The quarantine has given us unfettered, 24-hour access to the fridge and pantry—not to mention the liquor cabinet. While at-home workouts have been deemed an acceptable way to keep the quarantine gains off (and to ease ourselves of the anxieties brought about by the pandemic), the idea of dieting is suddenly fraught.
With basic necessities such as food getting harder to come by for a lot of Filipinos, dieting now almost feels like a privilege in the midst of a pandemic. This was a realization that hit me hard one Sunday over lunch.
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One of my personal goals for 2020 was to lose weight and to be in my best shape yet (#NipisKinis). When quarantine was announced last March, I was halfway through a diet plan and within arms reach of my target weight. Though Miss Rona’s entry into the picture was a curveball nobody expected, I was already knee-deep in my weight loss journey to let anything get in the way of my plans.
At the height of the ECQ, when access to the grocery and deliveries was nil, I found myself in the kitchen more often. Without falling into the trap of baking bread and sipping on Dalgona coffee, I spent my time finding ways to turn pantry staples into dishes that could fit my dietary restrictions. As someone who loves food and a challenge, these were definitely fun times, but the moment quarantine measures eased up, I found myself going back to old habits. Soon enough, I was back to shelling out close to PHP 400 for a carton of milk and PHP 300 for a 250ml jar peanut butter.
It all seemed pretty normal to me until someone from our household made a comment while I was prepping lunch: “Ang mahal naman ng kinakain mo. PHP 395 para sa maliit na pizza?”
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Pre-COVID, I would have just brushed off similar comments with responses that ranged from “it’s organic,” “it’s gluten free,” “it’s keto.” But when you’re able to make do with pantry staples and basic ingredients for the entirety of the lockdown and still manage to lose weight just as I did, it gets harder to defend food choices that you can obviously do without.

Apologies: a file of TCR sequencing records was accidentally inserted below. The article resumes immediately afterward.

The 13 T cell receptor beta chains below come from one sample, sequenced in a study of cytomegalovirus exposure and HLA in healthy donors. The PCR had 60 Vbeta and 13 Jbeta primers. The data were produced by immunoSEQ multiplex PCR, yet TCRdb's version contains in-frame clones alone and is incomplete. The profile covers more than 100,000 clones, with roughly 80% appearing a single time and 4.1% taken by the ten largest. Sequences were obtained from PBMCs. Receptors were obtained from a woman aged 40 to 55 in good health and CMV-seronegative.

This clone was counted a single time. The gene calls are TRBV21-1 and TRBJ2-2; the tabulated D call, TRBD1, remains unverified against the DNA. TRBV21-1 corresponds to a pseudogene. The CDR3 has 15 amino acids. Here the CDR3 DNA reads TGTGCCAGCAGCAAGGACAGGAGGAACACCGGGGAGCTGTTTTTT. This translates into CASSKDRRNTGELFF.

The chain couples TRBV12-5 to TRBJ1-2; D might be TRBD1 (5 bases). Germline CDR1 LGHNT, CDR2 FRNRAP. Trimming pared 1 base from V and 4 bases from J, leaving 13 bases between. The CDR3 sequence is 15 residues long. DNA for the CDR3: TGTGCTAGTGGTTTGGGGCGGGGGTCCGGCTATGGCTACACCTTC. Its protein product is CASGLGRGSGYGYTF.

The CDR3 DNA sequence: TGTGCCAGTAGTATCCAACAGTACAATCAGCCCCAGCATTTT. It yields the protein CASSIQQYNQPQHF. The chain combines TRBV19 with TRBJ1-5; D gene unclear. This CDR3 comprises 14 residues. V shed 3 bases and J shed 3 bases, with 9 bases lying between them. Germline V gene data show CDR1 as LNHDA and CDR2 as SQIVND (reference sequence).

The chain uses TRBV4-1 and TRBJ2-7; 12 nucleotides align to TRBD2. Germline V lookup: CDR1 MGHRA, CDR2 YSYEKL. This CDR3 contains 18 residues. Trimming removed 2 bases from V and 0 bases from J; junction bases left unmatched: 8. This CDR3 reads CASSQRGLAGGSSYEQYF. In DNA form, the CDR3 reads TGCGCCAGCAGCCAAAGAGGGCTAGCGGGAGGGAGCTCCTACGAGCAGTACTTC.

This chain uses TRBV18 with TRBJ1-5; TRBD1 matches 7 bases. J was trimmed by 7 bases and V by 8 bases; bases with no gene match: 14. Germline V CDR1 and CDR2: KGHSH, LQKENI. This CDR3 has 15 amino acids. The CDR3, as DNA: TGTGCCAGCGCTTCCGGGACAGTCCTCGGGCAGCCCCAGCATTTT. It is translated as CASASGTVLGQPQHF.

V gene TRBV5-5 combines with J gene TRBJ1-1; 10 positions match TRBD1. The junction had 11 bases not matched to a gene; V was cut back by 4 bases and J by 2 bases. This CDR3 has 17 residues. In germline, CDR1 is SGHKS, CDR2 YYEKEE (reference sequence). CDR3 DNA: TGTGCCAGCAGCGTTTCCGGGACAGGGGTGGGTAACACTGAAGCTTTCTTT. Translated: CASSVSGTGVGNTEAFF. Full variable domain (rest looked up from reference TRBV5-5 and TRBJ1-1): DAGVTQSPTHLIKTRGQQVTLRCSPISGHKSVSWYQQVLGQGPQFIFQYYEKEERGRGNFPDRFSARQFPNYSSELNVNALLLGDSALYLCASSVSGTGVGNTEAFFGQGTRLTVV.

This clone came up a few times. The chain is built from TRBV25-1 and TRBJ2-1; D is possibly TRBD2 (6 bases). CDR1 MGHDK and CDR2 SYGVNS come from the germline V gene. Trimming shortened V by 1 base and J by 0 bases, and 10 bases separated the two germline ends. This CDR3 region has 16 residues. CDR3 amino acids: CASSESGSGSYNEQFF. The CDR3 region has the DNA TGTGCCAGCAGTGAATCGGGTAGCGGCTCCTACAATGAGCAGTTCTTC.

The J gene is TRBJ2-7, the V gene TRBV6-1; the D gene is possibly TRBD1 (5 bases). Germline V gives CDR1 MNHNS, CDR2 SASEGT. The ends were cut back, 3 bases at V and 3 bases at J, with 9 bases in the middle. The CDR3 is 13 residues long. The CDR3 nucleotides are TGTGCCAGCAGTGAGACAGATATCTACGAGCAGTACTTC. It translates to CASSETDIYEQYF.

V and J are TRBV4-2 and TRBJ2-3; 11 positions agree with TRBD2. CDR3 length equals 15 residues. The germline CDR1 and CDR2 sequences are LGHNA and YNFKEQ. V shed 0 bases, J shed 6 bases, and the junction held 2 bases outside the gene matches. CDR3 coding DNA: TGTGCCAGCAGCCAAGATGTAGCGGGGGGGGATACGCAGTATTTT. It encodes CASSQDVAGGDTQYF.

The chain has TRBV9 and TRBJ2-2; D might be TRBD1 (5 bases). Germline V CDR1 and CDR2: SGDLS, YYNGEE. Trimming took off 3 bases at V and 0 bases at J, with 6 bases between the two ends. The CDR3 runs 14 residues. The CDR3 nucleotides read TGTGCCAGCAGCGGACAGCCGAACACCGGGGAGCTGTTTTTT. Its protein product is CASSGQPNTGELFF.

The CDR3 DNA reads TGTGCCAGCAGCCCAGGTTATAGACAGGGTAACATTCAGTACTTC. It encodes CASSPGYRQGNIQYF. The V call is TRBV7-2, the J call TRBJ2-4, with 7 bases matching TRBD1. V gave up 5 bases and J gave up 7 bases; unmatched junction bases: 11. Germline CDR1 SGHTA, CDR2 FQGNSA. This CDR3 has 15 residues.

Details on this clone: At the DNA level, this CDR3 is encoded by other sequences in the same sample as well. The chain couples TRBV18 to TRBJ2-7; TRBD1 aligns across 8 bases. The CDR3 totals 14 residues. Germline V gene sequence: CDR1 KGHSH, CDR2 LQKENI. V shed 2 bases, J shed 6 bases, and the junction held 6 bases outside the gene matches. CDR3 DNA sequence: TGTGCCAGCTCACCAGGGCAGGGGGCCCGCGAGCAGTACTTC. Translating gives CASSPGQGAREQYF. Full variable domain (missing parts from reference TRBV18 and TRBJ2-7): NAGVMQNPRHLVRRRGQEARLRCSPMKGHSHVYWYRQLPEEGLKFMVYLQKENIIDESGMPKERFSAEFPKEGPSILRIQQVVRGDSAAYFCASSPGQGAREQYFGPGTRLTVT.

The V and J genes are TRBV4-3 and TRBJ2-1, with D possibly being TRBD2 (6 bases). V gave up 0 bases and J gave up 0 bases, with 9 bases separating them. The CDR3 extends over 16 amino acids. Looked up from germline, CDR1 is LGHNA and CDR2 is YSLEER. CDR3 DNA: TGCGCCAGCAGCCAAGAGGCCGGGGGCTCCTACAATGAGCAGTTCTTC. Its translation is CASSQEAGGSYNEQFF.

There’s no denying that a healthy lifestyle does come with a price, what with organic and alternative food choices being sold at higher price points than what a regular grocery would offer. While it’s easy enough to argue that this also comes hand in hand with preferences, tastes, and legitimate health concerns, expensive options are not the end-all and be-all of diets. It’s funny how it took a quarantine for me to realize this myself.
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Though it’s always best to consult with a licensed nutritionist or your doctor for diet and meal plans, my quarantine eating journey has helped me put together a simple checklist of things to consider when purchasing food and ingredients for my diet.
- Source produce form local farms. Instead of paying exorbitant prices for your organic greens, fruits, and even meats from big name groceries, consider purchasing directly from farms that have begun offering delivery services to keep their business afloat.
- Consider a diet that works for you. Unless it’s a legitimate health concern, there’s no reason to jump on the bandwagon of the latest superfood trend.
- Go homemade. You have all the time in the world so this would be a good time to experiment in the kitchen. Start small with things like homemade granola, sauces or dips—not only are they made with pantry essentials, making them at home is a great way to manage sugar and sodium levels.
- Don’t shop based on brand name. Find a happy medium between satisfying taste preferences and budget by trying out different brands of a particular product. Just because it’s trending on social media doesn’t mean it’s the best one for you.
- Eat mindfully. Don’t be afraid to give in to cravings from time to time. Sometimes you end up spending and eating more to satisfy a particular taste or food craving.
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Photo courtesy of Ria Gamboa